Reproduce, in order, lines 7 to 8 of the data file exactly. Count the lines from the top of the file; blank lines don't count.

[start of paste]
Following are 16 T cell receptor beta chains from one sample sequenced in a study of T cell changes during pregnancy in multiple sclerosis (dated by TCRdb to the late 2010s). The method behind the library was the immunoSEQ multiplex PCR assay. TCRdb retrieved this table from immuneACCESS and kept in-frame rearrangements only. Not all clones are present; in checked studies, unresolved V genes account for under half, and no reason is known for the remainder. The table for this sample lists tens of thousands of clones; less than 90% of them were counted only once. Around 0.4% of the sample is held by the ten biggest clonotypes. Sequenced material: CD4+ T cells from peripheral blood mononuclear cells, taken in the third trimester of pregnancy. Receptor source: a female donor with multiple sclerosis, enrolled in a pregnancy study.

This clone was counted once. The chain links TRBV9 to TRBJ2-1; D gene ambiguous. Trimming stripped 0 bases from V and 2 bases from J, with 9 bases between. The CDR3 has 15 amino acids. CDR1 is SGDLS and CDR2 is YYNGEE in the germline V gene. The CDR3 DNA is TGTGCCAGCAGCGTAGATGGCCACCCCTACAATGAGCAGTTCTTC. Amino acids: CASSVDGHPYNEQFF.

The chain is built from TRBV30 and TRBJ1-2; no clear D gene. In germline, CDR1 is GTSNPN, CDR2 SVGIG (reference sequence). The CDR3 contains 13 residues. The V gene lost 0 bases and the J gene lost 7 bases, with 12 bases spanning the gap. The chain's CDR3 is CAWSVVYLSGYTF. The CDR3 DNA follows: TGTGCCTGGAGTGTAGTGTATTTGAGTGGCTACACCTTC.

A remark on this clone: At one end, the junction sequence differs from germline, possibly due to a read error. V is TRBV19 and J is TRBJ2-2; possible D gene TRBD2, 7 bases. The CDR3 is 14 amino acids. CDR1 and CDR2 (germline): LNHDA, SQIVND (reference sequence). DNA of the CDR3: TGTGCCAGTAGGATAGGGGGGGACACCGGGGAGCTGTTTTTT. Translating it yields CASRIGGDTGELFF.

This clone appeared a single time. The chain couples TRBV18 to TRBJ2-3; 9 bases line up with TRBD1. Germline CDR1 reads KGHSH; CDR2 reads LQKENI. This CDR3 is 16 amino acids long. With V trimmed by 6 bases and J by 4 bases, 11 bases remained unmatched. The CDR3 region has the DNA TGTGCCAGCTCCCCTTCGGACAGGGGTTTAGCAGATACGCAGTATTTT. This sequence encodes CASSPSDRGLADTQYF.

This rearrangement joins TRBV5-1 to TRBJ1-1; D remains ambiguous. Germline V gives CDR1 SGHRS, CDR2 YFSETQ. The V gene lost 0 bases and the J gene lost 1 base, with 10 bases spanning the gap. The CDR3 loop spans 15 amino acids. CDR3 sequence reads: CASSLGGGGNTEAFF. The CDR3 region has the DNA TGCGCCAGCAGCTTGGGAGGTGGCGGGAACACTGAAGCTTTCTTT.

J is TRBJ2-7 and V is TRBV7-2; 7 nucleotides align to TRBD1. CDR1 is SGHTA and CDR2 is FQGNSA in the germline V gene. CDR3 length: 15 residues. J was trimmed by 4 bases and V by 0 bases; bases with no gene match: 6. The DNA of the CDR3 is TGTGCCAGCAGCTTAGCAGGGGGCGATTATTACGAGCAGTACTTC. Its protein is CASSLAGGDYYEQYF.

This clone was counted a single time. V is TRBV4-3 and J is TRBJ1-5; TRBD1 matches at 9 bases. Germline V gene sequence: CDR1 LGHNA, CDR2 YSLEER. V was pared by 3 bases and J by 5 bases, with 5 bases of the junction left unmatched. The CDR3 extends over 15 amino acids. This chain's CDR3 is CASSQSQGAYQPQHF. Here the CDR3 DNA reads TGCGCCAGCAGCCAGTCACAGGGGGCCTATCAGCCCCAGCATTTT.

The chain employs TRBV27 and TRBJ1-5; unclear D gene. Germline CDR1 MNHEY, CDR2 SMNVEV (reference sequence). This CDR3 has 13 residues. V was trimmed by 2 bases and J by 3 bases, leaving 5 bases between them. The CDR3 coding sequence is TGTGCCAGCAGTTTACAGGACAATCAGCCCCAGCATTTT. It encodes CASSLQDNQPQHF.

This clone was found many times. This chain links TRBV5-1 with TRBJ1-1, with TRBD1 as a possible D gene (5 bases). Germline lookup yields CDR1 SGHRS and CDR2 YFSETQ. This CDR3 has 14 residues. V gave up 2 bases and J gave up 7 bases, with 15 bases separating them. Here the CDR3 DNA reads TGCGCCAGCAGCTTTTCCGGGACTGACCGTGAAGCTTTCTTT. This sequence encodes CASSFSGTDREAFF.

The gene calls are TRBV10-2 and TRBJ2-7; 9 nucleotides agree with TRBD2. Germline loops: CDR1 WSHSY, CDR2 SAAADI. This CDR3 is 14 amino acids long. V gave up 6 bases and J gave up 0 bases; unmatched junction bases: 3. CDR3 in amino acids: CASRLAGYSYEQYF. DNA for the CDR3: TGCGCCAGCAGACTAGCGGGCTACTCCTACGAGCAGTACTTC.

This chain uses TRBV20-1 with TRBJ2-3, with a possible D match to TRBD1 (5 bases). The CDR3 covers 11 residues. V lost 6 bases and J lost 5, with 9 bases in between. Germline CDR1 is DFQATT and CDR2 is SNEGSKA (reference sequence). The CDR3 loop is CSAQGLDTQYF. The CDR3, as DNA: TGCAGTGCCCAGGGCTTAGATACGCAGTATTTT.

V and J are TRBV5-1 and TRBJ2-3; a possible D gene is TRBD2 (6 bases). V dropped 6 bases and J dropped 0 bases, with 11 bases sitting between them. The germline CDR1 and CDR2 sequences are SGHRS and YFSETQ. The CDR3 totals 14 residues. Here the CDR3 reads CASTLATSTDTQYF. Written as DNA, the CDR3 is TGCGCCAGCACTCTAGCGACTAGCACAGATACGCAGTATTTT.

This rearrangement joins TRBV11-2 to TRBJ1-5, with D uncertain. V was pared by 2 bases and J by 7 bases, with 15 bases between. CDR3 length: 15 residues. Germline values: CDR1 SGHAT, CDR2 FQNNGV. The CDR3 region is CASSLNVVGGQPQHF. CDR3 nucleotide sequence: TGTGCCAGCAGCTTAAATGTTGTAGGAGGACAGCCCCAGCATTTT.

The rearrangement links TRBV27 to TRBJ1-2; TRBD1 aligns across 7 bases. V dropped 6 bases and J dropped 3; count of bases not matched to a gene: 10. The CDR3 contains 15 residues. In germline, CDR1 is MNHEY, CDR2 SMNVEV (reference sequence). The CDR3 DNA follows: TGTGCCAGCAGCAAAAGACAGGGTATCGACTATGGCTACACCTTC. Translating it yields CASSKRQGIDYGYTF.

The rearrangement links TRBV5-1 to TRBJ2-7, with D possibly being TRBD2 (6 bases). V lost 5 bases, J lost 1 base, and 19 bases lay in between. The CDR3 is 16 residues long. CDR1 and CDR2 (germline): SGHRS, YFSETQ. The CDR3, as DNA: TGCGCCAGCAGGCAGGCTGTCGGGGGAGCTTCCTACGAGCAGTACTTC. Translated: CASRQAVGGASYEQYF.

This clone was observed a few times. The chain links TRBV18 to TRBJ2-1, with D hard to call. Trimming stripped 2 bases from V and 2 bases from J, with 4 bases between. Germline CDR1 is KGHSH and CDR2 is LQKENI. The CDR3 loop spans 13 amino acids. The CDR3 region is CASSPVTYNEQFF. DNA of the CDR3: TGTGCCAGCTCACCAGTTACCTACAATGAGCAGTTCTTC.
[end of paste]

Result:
J is TRBJ2-7 and V is TRBV7-2; 7 nucleotides align to TRBD1. CDR1 is SGHTA and CDR2 is FQGNSA in the germline V gene. CDR3 length: 15 residues. J was trimmed by 4 bases and V by 0 bases; bases with no gene match: 6. The DNA of the CDR3 is TGTGCCAGCAGCTTAGCAGGGGGCGATTATTACGAGCAGTACTTC. Its protein is CASSLAGGDYYEQYF.

This clone was counted a single time. V is TRBV4-3 and J is TRBJ1-5; TRBD1 matches at 9 bases. Germline V gene sequence: CDR1 LGHNA, CDR2 YSLEER. V was pared by 3 bases and J by 5 bases, with 5 bases of the junction left unmatched. The CDR3 extends over 15 amino acids. This chain's CDR3 is CASSQSQGAYQPQHF. Here the CDR3 DNA reads TGCGCCAGCAGCCAGTCACAGGGGGCCTATCAGCCCCAGCATTTT.